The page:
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Chapter 4: Gathering and Organizing Your Product Data
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The goal of gathering your product data is to be able to qualify leads more effectively, and to send different messages based on different actions a user takes.
To do this, you need to source your product usage data, then package it up into a form that can be synced to your CRMs and message tools.
This is how you can refine and personalize your messages to ensure they’re relevant to a person’s actions.
Emmanuelle Skala, previously VP of Sales at Digital Ocean (now Head of Customer Success at Toast), found they could use product usage data to personalize each sales and marketing message.
“Once you have all this rich, contextual data, your outreach is really only as good as your content. It's not okay just to say, 'We noticed X, let's have a call,' especially with the audience we're selling to.” -- Emmanuelle Skala, previously VP Sales at DigitalOcean - now VP of Customer Success at Toast.
The data around your product usage is tracked in many forms and different places -- for instance, your backend database and your analytics tools.
But the data that is tracked and stored here is NOT the same as your sales and marketing tools.
Your sales, marketing and customer-facing teams use marketing tools and CRMs to organize their data. CRMs are very different databases to your production database or analytics software. Instead, these tools store things like your customer’s lifecycle stage, company size, lead score and so on.
The result is that your data is scattered and siloed across many different tools which don’t talk to each other - a “frankenstack”.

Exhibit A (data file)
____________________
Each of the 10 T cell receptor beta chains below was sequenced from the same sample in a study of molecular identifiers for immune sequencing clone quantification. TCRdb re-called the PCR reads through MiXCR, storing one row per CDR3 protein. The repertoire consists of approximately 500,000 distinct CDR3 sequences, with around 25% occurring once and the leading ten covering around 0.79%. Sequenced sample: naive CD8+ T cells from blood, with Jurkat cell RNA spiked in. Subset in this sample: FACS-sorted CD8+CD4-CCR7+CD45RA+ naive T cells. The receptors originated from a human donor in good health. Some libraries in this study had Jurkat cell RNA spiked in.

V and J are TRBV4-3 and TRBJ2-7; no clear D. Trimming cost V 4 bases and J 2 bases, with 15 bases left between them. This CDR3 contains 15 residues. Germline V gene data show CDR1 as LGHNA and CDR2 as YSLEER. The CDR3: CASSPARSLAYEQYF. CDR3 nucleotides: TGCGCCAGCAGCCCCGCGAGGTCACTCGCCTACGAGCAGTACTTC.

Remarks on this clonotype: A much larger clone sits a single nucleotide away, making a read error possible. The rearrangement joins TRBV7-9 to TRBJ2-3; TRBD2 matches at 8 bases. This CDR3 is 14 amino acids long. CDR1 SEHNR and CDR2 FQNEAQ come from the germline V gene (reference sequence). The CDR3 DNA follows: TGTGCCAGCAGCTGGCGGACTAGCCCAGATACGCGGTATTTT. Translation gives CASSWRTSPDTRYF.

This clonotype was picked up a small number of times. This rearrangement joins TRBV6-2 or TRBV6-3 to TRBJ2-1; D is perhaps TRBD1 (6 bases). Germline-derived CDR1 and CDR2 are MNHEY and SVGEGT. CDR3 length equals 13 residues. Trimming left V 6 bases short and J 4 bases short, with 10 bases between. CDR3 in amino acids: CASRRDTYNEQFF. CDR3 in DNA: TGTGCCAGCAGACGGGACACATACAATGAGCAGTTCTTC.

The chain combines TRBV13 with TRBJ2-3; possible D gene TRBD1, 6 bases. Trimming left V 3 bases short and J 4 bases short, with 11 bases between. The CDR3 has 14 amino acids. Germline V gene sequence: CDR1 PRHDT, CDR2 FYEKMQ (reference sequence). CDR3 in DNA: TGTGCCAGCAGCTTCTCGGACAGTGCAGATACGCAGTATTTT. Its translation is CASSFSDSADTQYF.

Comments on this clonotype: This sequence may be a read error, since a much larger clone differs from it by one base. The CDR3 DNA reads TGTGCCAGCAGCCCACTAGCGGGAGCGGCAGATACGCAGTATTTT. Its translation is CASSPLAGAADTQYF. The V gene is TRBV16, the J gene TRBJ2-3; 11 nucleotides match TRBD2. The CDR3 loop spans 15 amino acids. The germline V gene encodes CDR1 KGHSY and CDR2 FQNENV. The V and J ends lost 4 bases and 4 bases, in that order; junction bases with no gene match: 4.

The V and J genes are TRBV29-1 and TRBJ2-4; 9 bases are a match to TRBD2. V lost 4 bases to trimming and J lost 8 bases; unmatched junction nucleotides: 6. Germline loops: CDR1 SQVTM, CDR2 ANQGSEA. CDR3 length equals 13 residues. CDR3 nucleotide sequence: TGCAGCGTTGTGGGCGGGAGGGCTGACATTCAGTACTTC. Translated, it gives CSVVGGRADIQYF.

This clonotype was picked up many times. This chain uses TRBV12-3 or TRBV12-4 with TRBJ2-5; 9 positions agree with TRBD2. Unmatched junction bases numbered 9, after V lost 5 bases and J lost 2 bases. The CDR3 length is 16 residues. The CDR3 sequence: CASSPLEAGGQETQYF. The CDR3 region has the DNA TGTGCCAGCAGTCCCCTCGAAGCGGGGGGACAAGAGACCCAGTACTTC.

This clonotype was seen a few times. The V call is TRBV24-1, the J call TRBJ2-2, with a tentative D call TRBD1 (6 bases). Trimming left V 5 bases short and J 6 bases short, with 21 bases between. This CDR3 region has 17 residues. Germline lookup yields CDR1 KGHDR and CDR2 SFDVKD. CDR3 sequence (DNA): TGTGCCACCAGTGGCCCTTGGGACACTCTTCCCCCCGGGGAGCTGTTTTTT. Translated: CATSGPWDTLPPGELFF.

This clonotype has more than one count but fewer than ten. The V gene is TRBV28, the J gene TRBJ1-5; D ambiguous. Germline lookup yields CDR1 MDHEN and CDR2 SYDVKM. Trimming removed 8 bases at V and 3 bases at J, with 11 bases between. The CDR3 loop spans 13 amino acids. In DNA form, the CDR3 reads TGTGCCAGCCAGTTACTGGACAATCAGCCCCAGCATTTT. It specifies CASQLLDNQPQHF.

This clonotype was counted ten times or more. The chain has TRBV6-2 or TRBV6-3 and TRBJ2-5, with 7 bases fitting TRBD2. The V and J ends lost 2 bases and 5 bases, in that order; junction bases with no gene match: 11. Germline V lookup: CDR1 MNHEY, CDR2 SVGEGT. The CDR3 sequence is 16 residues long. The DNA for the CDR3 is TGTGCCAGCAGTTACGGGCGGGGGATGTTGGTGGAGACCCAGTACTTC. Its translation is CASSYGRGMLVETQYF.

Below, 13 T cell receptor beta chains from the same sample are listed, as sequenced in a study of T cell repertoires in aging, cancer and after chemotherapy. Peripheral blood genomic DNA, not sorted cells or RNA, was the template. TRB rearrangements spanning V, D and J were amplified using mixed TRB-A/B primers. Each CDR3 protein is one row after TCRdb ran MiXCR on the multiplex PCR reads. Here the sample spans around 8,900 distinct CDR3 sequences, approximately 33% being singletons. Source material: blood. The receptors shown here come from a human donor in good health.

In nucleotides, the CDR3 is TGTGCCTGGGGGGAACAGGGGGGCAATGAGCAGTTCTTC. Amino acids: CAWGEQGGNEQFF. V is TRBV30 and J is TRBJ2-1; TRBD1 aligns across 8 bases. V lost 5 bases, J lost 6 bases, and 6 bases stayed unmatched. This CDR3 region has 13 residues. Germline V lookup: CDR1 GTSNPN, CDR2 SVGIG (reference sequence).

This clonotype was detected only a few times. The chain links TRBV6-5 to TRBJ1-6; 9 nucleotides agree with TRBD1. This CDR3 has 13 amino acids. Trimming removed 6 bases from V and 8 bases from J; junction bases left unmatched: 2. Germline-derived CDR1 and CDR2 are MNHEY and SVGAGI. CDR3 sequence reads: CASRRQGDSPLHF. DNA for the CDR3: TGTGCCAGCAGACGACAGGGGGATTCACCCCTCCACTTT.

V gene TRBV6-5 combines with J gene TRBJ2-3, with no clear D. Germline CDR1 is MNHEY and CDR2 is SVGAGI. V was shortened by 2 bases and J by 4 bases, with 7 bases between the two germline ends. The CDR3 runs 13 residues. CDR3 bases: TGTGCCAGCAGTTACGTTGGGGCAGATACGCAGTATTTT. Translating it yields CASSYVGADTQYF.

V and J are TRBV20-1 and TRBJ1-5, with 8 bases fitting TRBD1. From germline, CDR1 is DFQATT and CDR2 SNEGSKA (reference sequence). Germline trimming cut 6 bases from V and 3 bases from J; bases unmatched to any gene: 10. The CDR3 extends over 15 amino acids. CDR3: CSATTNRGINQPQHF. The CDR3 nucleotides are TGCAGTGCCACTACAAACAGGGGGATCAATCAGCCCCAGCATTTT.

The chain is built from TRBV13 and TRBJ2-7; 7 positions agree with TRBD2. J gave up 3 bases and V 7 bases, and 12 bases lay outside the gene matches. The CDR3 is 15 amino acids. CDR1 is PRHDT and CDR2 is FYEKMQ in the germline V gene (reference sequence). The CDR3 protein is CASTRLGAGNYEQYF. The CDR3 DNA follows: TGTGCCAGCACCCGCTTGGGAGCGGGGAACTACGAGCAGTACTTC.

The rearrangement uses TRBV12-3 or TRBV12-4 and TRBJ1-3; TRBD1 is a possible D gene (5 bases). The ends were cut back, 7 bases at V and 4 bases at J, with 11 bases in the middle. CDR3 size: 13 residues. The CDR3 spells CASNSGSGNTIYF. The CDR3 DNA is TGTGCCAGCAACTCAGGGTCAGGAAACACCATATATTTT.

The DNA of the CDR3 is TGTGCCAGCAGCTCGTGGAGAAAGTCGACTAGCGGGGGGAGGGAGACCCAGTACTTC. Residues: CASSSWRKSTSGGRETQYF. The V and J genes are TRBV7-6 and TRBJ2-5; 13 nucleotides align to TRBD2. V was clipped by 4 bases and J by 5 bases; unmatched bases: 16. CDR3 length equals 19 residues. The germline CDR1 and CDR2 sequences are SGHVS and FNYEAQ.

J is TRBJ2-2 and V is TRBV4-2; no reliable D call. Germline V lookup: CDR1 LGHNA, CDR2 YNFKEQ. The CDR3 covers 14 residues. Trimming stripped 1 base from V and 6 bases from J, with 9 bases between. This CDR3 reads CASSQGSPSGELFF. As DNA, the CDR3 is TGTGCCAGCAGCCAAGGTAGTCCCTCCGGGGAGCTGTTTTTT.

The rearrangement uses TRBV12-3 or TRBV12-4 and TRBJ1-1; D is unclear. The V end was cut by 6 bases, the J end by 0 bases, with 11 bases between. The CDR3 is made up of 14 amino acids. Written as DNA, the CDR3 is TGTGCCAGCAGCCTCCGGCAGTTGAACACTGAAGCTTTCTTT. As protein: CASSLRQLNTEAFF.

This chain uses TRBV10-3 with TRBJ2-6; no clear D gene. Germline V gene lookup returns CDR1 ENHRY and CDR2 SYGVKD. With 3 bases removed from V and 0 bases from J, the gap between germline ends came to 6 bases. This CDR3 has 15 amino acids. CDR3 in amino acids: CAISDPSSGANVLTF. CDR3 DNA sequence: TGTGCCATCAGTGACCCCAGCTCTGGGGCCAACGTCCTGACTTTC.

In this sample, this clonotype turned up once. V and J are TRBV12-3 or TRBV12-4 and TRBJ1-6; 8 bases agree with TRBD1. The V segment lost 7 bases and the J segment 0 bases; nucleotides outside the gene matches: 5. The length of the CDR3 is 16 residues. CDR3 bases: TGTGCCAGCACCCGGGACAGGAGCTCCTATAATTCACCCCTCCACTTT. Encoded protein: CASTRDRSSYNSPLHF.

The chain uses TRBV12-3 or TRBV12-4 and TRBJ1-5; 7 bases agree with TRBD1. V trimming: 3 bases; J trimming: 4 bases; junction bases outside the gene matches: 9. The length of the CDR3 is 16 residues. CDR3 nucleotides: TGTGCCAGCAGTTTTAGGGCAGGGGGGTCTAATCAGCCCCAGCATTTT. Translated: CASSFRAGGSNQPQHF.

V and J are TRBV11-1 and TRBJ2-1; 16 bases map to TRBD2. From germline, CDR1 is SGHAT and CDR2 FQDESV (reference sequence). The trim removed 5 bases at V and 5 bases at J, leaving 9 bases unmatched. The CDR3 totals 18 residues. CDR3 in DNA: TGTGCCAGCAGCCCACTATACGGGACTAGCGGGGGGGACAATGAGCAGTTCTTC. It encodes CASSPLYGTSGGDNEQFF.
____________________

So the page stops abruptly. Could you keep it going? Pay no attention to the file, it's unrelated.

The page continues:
The challenge is to package your product usage data up (from where it’s tracked and recorded) and deliver it to the tools your sales and marketing team use in a useful, reliable way for their messaging. Without this, your team will struggle to implement a product qualified leads process.
For John Sherer, Director of Sales at Appcues, he wanted his sales team to take advantage of good fit leads in their free trial. But this data wasn’t available in their CRM.
“Our CRM, which is where our sales people spend time - which is where we want them to spend time* - we don’t want them bouncing between a bunch of different tools.” -- John Sherer, Director of Sales at Appcues
Furthermore, your customer-facing team members (sales, customer success, etc) shouldn’t only look at product usage data. They need to consider other more ‘conventional’ lead qualification data, like the account size, whether the lead contacts have buying power within the organization and so forth.
To understand how this data comes together, we use the Customer Stack Framework.
The Customer Stack shows how data flows together between messaging potential customers, tracking their reactions, recording to a profile, deciding actions to message those potential customers again.
1. Messaging People
Sales calls. Emails. Ads. In-app chat. Whatever it is, whether they’re sent by a tool, person, or carrier pigeon - it’s all sending messages to a person.
2. Tracking Reactions